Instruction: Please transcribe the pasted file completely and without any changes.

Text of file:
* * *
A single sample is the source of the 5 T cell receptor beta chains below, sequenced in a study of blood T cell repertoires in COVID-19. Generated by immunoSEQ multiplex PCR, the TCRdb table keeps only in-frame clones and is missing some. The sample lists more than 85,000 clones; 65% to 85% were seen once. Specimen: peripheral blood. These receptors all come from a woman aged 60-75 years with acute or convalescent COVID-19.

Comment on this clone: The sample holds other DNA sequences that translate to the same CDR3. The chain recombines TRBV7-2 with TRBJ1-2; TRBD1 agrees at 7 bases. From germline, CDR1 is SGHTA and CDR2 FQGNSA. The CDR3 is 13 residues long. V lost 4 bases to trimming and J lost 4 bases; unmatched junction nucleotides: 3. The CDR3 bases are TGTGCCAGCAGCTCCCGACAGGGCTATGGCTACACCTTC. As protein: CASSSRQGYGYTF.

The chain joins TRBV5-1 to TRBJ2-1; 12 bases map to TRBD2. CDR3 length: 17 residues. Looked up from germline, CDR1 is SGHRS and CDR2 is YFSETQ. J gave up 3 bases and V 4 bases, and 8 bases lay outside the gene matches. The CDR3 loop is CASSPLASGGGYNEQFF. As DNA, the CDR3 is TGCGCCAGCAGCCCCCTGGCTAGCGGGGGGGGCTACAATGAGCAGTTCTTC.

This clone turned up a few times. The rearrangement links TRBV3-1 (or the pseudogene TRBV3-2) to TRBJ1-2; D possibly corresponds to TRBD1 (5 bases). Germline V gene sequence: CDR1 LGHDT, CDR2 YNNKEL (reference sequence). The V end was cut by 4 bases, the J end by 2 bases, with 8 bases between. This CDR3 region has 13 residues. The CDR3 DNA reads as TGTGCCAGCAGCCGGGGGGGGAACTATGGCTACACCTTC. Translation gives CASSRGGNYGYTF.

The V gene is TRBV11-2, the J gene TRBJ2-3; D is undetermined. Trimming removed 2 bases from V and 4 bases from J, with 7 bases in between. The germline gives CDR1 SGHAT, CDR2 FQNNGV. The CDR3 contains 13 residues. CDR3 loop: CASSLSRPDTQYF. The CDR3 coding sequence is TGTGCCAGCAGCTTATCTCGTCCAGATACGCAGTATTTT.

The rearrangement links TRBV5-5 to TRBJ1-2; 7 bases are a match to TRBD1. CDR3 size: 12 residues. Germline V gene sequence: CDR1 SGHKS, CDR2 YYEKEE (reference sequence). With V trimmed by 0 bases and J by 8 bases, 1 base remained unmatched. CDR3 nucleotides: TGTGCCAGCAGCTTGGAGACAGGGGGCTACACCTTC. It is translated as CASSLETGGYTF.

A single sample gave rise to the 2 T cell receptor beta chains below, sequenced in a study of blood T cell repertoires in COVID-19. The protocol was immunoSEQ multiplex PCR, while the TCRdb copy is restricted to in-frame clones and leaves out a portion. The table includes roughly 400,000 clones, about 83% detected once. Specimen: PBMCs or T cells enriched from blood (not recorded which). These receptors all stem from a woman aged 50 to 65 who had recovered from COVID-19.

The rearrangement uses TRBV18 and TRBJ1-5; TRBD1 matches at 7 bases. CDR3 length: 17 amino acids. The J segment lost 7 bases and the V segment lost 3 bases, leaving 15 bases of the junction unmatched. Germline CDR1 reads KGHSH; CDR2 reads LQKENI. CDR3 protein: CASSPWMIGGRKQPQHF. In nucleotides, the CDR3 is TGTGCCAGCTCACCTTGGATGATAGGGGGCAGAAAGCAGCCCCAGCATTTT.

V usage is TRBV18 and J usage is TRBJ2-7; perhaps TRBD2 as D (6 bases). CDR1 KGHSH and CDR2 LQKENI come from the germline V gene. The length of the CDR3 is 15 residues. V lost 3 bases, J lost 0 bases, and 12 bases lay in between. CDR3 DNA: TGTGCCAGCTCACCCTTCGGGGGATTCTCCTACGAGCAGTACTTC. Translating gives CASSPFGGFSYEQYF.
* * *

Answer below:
A single sample is the source of the 5 T cell receptor beta chains below, sequenced in a study of blood T cell repertoires in COVID-19. Generated by immunoSEQ multiplex PCR, the TCRdb table keeps only in-frame clones and is missing some. The sample lists more than 85,000 clones; 65% to 85% were seen once. Specimen: peripheral blood. These receptors all come from a woman aged 60-75 years with acute or convalescent COVID-19.

Comment on this clone: The sample holds other DNA sequences that translate to the same CDR3. The chain recombines TRBV7-2 with TRBJ1-2; TRBD1 agrees at 7 bases. From germline, CDR1 is SGHTA and CDR2 FQGNSA. The CDR3 is 13 residues long. V lost 4 bases to trimming and J lost 4 bases; unmatched junction nucleotides: 3. The CDR3 bases are TGTGCCAGCAGCTCCCGACAGGGCTATGGCTACACCTTC. As protein: CASSSRQGYGYTF.

The chain joins TRBV5-1 to TRBJ2-1; 12 bases map to TRBD2. CDR3 length: 17 residues. Looked up from germline, CDR1 is SGHRS and CDR2 is YFSETQ. J gave up 3 bases and V 4 bases, and 8 bases lay outside the gene matches. The CDR3 loop is CASSPLASGGGYNEQFF. As DNA, the CDR3 is TGCGCCAGCAGCCCCCTGGCTAGCGGGGGGGGCTACAATGAGCAGTTCTTC.

This clone turned up a few times. The rearrangement links TRBV3-1 (or the pseudogene TRBV3-2) to TRBJ1-2; D possibly corresponds to TRBD1 (5 bases). Germline V gene sequence: CDR1 LGHDT, CDR2 YNNKEL (reference sequence). The V end was cut by 4 bases, the J end by 2 bases, with 8 bases between. This CDR3 region has 13 residues. The CDR3 DNA reads as TGTGCCAGCAGCCGGGGGGGGAACTATGGCTACACCTTC. Translation gives CASSRGGNYGYTF.

The V gene is TRBV11-2, the J gene TRBJ2-3; D is undetermined. Trimming removed 2 bases from V and 4 bases from J, with 7 bases in between. The germline gives CDR1 SGHAT, CDR2 FQNNGV. The CDR3 contains 13 residues. CDR3 loop: CASSLSRPDTQYF. The CDR3 coding sequence is TGTGCCAGCAGCTTATCTCGTCCAGATACGCAGTATTTT.

The rearrangement links TRBV5-5 to TRBJ1-2; 7 bases are a match to TRBD1. CDR3 size: 12 residues. Germline V gene sequence: CDR1 SGHKS, CDR2 YYEKEE (reference sequence). With V trimmed by 0 bases and J by 8 bases, 1 base remained unmatched. CDR3 nucleotides: TGTGCCAGCAGCTTGGAGACAGGGGGCTACACCTTC. It is translated as CASSLETGGYTF.

A single sample gave rise to the 2 T cell receptor beta chains below, sequenced in a study of blood T cell repertoires in COVID-19. The protocol was immunoSEQ multiplex PCR, while the TCRdb copy is restricted to in-frame clones and leaves out a portion. The table includes roughly 400,000 clones, about 83% detected once. Specimen: PBMCs or T cells enriched from blood (not recorded which). These receptors all stem from a woman aged 50 to 65 who had recovered from COVID-19.

The rearrangement uses TRBV18 and TRBJ1-5; TRBD1 matches at 7 bases. CDR3 length: 17 amino acids. The J segment lost 7 bases and the V segment lost 3 bases, leaving 15 bases of the junction unmatched. Germline CDR1 reads KGHSH; CDR2 reads LQKENI. CDR3 protein: CASSPWMIGGRKQPQHF. In nucleotides, the CDR3 is TGTGCCAGCTCACCTTGGATGATAGGGGGCAGAAAGCAGCCCCAGCATTTT.

V usage is TRBV18 and J usage is TRBJ2-7; perhaps TRBD2 as D (6 bases). CDR1 KGHSH and CDR2 LQKENI come from the germline V gene. The length of the CDR3 is 15 residues. V lost 3 bases, J lost 0 bases, and 12 bases lay in between. CDR3 DNA: TGTGCCAGCTCACCCTTCGGGGGATTCTCCTACGAGCAGTACTTC. Translating gives CASSPFGGFSYEQYF.